UPDATED: May 22 at 6:15 a.m.
Good news for those who depend on childcare subsidies from the state.
Governor Pat Quinn has signed off on a plan to keep the child care fund going through the end of the budget year in June.
The Department of Human Services program subsidizes community and in-home child care for parents who work, go to school or get job training.
Lawmakers shuffled more than $73 million dollars from other parts of the budget to find the program. Without it some providers may have had to close.
ORIGINAL STORY: May 7
A proposed bill could save state funded child care providers from making drastic cut backs.
Last week child care facilities were notified that money to fund its program had run out.
But a proposed bill introduced Friday in Illinois General Assembly could change that by transferring $73.6 million dollars from "unspent general revenue funds" from the state's budget to child care facilities.
That would stop the two month break in payments that was threatened last week.
Something parents who rely on state money are hoping for.
"If they don't get it I don't know how I'm going to pay and I might have to quit my job just to stay at home with him because I won't be able to pay for daycare," Tiffany Harding said.
Tiffany Harding is worried about who will watch her son while she's at work. Usually she brings him to Caywood's Youth Center for day care but that could all change if she doesn't get the government funding that she needs.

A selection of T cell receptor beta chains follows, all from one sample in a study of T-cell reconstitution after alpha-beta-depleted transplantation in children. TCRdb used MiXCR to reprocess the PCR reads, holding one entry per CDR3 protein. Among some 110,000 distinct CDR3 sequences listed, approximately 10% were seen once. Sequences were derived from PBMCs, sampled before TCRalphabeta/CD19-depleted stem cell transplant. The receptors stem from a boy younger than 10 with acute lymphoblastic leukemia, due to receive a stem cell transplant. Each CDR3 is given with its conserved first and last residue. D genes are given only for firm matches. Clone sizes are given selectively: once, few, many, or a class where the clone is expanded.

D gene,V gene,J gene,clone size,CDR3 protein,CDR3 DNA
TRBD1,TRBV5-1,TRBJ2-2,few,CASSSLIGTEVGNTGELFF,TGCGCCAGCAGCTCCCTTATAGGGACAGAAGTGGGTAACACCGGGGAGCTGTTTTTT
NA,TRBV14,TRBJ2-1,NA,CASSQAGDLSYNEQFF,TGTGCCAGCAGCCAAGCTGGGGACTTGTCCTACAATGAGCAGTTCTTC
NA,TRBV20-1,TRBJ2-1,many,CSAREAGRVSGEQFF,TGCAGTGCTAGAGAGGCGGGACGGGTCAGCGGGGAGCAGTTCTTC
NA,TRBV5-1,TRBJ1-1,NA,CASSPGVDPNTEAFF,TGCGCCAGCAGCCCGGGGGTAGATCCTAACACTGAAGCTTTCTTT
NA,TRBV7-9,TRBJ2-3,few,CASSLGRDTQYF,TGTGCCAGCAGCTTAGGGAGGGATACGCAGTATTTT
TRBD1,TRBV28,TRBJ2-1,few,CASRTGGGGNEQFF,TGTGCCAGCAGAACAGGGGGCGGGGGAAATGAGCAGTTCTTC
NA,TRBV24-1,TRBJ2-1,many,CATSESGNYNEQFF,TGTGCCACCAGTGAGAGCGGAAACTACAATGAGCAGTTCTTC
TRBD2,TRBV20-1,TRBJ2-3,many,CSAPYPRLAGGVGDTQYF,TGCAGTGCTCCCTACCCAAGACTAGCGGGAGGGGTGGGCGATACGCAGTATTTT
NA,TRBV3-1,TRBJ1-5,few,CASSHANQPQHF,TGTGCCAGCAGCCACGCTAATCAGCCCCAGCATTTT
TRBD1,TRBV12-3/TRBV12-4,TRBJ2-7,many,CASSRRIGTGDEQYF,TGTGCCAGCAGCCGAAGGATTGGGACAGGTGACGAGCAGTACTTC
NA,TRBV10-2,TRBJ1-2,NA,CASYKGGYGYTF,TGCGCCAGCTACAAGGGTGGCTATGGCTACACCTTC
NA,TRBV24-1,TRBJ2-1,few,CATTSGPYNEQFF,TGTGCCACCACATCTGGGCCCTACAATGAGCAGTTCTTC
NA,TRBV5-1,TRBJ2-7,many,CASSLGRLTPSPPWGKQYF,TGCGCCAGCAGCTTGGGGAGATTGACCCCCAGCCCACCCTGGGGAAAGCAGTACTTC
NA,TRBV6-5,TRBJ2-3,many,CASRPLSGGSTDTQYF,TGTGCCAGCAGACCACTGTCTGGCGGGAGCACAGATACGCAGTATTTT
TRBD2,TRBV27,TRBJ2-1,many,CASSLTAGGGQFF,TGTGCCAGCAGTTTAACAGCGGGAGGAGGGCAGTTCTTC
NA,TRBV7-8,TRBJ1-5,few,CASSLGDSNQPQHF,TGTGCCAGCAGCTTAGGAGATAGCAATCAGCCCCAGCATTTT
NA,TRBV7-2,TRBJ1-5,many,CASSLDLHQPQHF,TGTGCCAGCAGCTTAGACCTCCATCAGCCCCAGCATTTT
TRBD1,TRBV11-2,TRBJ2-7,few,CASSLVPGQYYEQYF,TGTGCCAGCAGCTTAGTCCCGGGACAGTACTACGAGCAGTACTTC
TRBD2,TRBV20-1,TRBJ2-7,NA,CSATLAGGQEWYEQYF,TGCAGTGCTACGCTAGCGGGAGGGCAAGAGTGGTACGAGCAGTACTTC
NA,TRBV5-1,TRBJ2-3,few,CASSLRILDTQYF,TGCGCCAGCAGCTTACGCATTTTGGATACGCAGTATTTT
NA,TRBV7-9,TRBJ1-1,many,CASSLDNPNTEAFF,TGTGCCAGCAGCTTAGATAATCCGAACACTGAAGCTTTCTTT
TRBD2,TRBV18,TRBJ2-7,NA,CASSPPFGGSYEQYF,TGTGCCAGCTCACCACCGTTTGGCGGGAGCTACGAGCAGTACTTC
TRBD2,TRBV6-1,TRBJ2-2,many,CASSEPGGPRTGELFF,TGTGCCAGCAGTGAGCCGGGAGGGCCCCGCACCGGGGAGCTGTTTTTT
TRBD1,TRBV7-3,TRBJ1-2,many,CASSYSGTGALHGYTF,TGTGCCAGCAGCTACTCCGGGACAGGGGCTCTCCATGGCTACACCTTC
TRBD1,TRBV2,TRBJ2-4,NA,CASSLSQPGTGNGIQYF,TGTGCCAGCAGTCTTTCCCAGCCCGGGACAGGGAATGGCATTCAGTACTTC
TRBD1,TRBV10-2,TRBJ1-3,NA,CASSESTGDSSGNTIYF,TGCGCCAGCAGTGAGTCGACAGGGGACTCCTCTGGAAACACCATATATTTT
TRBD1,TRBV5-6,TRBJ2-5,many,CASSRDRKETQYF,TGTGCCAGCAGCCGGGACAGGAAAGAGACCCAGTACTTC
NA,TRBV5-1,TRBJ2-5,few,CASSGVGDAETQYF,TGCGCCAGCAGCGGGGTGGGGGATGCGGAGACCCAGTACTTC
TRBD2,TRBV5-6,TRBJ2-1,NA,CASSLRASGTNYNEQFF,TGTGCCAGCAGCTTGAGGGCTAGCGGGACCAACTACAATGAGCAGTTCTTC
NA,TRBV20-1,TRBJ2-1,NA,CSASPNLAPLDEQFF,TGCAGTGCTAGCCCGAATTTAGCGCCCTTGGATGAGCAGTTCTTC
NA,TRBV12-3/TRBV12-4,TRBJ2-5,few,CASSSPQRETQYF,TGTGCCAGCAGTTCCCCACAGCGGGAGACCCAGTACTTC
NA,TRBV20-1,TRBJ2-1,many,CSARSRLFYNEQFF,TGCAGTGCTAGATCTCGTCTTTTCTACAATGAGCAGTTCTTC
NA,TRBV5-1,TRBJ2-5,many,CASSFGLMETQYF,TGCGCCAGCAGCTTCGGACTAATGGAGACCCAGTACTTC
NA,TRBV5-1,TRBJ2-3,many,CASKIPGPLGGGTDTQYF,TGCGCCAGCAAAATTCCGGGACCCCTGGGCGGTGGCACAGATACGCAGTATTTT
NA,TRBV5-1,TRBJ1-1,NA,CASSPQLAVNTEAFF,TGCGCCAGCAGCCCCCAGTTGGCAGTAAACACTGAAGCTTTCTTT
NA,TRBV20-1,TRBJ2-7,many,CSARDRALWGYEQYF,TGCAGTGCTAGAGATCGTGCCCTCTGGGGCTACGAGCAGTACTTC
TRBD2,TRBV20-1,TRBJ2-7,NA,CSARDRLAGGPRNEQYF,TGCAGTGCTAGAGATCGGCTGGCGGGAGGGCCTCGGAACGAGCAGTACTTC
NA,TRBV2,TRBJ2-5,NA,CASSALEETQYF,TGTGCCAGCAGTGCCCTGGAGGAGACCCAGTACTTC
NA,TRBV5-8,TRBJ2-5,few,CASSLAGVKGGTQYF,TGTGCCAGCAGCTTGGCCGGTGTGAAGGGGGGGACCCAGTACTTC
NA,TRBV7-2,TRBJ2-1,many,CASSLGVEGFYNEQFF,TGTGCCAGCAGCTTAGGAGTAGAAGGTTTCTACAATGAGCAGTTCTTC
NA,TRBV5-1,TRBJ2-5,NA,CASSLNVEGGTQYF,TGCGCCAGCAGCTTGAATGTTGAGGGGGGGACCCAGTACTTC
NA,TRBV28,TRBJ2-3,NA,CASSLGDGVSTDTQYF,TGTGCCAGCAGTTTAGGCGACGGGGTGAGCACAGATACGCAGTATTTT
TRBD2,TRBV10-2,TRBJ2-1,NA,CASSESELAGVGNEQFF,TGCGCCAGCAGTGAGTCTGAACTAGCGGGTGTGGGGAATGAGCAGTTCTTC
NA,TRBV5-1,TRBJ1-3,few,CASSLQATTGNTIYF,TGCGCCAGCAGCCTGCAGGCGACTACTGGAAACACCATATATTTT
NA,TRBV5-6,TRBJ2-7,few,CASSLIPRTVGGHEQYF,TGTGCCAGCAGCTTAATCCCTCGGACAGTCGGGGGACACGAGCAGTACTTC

"No I won't be able to even begin to pay it," Harding said. "I struggle with my co-payment with West Central so I don't even think I would be able to pay even half of what West Central was paying them."
Harding is enrolled in the state's Child Care Assistance Program through West Central Child Care Connection, an organization that promotes quality child care services. The program helps to pay for Harding's daycare costs, but recently the government has announced that fund have dried up.
"What are my parents going to do then what are my teachers going to do because my parents can't afford to pay" Judy Bush, Caywood's Youth Center director said.
Caywood's Youth Center is among the 40,000 child care providers that are funded through the Child Care Assistance Program, without state assistance they could face drastic set backs.
"The choices are either go get a loan which they will not pay the interest on that," Bush said. "Somebody's going to have to so it's going to come back to the owners of the daycares to either pay that or whatever or we're going to have to pass it off somewhere or another to the parents and some of them can't afford to do that either."
But a proposed bill could stop that from happening. House Bill 6174 would allow the state to make payments to child-care services for April and June instead of waiting until the new fiscal year starting in July. Something parents are hopeful for.
"There's going to have to be a way for them to get that money," Harding said. "Or something or there's going to be a lot of parents quitting there jobs just to stay home with their kids because they can't afford day care."